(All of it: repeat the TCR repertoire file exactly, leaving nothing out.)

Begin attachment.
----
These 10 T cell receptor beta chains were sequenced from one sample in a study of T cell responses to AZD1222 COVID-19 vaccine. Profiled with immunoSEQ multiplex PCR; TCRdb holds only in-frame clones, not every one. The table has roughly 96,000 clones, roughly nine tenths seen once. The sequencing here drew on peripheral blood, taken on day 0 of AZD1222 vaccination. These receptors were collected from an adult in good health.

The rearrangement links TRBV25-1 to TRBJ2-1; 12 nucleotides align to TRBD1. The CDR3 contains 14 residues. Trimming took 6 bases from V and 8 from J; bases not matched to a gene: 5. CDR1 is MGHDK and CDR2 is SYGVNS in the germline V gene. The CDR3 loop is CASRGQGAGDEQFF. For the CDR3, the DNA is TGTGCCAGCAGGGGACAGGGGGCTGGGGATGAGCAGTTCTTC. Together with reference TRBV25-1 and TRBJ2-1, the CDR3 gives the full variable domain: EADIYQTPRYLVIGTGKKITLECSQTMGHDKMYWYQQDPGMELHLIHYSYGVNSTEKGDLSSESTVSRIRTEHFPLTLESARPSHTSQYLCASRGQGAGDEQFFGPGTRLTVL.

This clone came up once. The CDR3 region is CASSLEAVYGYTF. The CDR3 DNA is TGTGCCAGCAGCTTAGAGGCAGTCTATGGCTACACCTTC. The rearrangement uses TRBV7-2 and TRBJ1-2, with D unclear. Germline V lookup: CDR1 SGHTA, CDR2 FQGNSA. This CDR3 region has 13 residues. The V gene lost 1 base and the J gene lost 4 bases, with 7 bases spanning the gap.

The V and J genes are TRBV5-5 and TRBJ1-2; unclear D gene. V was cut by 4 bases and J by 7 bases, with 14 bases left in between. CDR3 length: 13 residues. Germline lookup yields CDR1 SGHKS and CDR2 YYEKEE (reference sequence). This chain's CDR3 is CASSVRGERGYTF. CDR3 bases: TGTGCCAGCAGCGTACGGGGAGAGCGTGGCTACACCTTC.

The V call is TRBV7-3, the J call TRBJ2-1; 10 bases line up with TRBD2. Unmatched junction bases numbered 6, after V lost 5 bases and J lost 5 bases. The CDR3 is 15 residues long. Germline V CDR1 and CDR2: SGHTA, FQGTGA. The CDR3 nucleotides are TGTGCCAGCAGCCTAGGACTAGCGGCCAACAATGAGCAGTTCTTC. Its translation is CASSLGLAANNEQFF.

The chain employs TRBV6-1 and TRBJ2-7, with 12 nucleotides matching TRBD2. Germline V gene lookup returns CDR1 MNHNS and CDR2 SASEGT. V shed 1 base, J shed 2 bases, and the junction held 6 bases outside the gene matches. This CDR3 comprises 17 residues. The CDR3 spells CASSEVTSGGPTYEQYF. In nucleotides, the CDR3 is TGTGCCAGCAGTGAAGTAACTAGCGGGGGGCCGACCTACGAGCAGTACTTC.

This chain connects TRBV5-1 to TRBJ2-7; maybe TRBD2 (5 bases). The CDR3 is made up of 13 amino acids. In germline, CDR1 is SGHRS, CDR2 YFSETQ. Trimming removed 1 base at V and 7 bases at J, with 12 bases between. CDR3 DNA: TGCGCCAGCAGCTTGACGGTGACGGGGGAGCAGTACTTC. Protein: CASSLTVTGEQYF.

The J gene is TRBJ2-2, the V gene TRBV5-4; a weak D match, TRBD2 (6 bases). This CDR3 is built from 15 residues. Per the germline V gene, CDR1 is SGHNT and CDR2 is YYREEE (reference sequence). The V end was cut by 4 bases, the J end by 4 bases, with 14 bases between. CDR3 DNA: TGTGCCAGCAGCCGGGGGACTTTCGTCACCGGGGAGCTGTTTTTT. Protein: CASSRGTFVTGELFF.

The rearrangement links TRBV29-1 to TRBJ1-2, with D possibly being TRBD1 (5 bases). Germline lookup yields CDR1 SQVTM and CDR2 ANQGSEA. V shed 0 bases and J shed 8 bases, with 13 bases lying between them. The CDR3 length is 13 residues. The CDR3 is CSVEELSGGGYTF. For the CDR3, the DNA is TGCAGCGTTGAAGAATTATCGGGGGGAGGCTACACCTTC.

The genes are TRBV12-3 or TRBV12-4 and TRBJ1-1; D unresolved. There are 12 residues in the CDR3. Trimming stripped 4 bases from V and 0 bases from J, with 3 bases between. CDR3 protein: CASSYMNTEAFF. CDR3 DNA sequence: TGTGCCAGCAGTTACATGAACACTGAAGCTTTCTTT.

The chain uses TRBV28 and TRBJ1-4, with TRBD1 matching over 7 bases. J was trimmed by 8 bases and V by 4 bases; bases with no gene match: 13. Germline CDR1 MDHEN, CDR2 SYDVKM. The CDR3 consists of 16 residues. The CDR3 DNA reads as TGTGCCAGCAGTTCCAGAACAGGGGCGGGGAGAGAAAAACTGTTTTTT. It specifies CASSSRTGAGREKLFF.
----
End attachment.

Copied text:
These 10 T cell receptor beta chains were sequenced from one sample in a study of T cell responses to AZD1222 COVID-19 vaccine. Profiled with immunoSEQ multiplex PCR; TCRdb holds only in-frame clones, not every one. The table has roughly 96,000 clones, roughly nine tenths seen once. The sequencing here drew on peripheral blood, taken on day 0 of AZD1222 vaccination. These receptors were collected from an adult in good health.

The rearrangement links TRBV25-1 to TRBJ2-1; 12 nucleotides align to TRBD1. The CDR3 contains 14 residues. Trimming took 6 bases from V and 8 from J; bases not matched to a gene: 5. CDR1 is MGHDK and CDR2 is SYGVNS in the germline V gene. The CDR3 loop is CASRGQGAGDEQFF. For the CDR3, the DNA is TGTGCCAGCAGGGGACAGGGGGCTGGGGATGAGCAGTTCTTC. Together with reference TRBV25-1 and TRBJ2-1, the CDR3 gives the full variable domain: EADIYQTPRYLVIGTGKKITLECSQTMGHDKMYWYQQDPGMELHLIHYSYGVNSTEKGDLSSESTVSRIRTEHFPLTLESARPSHTSQYLCASRGQGAGDEQFFGPGTRLTVL.

This clone came up once. The CDR3 region is CASSLEAVYGYTF. The CDR3 DNA is TGTGCCAGCAGCTTAGAGGCAGTCTATGGCTACACCTTC. The rearrangement uses TRBV7-2 and TRBJ1-2, with D unclear. Germline V lookup: CDR1 SGHTA, CDR2 FQGNSA. This CDR3 region has 13 residues. The V gene lost 1 base and the J gene lost 4 bases, with 7 bases spanning the gap.

The V and J genes are TRBV5-5 and TRBJ1-2; unclear D gene. V was cut by 4 bases and J by 7 bases, with 14 bases left in between. CDR3 length: 13 residues. Germline lookup yields CDR1 SGHKS and CDR2 YYEKEE (reference sequence). This chain's CDR3 is CASSVRGERGYTF. CDR3 bases: TGTGCCAGCAGCGTACGGGGAGAGCGTGGCTACACCTTC.

The V call is TRBV7-3, the J call TRBJ2-1; 10 bases line up with TRBD2. Unmatched junction bases numbered 6, after V lost 5 bases and J lost 5 bases. The CDR3 is 15 residues long. Germline V CDR1 and CDR2: SGHTA, FQGTGA. The CDR3 nucleotides are TGTGCCAGCAGCCTAGGACTAGCGGCCAACAATGAGCAGTTCTTC. Its translation is CASSLGLAANNEQFF.

The chain employs TRBV6-1 and TRBJ2-7, with 12 nucleotides matching TRBD2. Germline V gene lookup returns CDR1 MNHNS and CDR2 SASEGT. V shed 1 base, J shed 2 bases, and the junction held 6 bases outside the gene matches. This CDR3 comprises 17 residues. The CDR3 spells CASSEVTSGGPTYEQYF. In nucleotides, the CDR3 is TGTGCCAGCAGTGAAGTAACTAGCGGGGGGCCGACCTACGAGCAGTACTTC.

This chain connects TRBV5-1 to TRBJ2-7; maybe TRBD2 (5 bases). The CDR3 is made up of 13 amino acids. In germline, CDR1 is SGHRS, CDR2 YFSETQ. Trimming removed 1 base at V and 7 bases at J, with 12 bases between. CDR3 DNA: TGCGCCAGCAGCTTGACGGTGACGGGGGAGCAGTACTTC. Protein: CASSLTVTGEQYF.

The J gene is TRBJ2-2, the V gene TRBV5-4; a weak D match, TRBD2 (6 bases). This CDR3 is built from 15 residues. Per the germline V gene, CDR1 is SGHNT and CDR2 is YYREEE (reference sequence). The V end was cut by 4 bases, the J end by 4 bases, with 14 bases between. CDR3 DNA: TGTGCCAGCAGCCGGGGGACTTTCGTCACCGGGGAGCTGTTTTTT. Protein: CASSRGTFVTGELFF.

The rearrangement links TRBV29-1 to TRBJ1-2, with D possibly being TRBD1 (5 bases). Germline lookup yields CDR1 SQVTM and CDR2 ANQGSEA. V shed 0 bases and J shed 8 bases, with 13 bases lying between them. The CDR3 length is 13 residues. The CDR3 is CSVEELSGGGYTF. For the CDR3, the DNA is TGCAGCGTTGAAGAATTATCGGGGGGAGGCTACACCTTC.

The genes are TRBV12-3 or TRBV12-4 and TRBJ1-1; D unresolved. There are 12 residues in the CDR3. Trimming stripped 4 bases from V and 0 bases from J, with 3 bases between. CDR3 protein: CASSYMNTEAFF. CDR3 DNA sequence: TGTGCCAGCAGTTACATGAACACTGAAGCTTTCTTT.

The chain uses TRBV28 and TRBJ1-4, with TRBD1 matching over 7 bases. J was trimmed by 8 bases and V by 4 bases; bases with no gene match: 13. Germline CDR1 MDHEN, CDR2 SYDVKM. The CDR3 consists of 16 residues. The CDR3 DNA reads as TGTGCCAGCAGTTCCAGAACAGGGGCGGGGAGAGAAAAACTGTTTTTT. It specifies CASSSRTGAGREKLFF.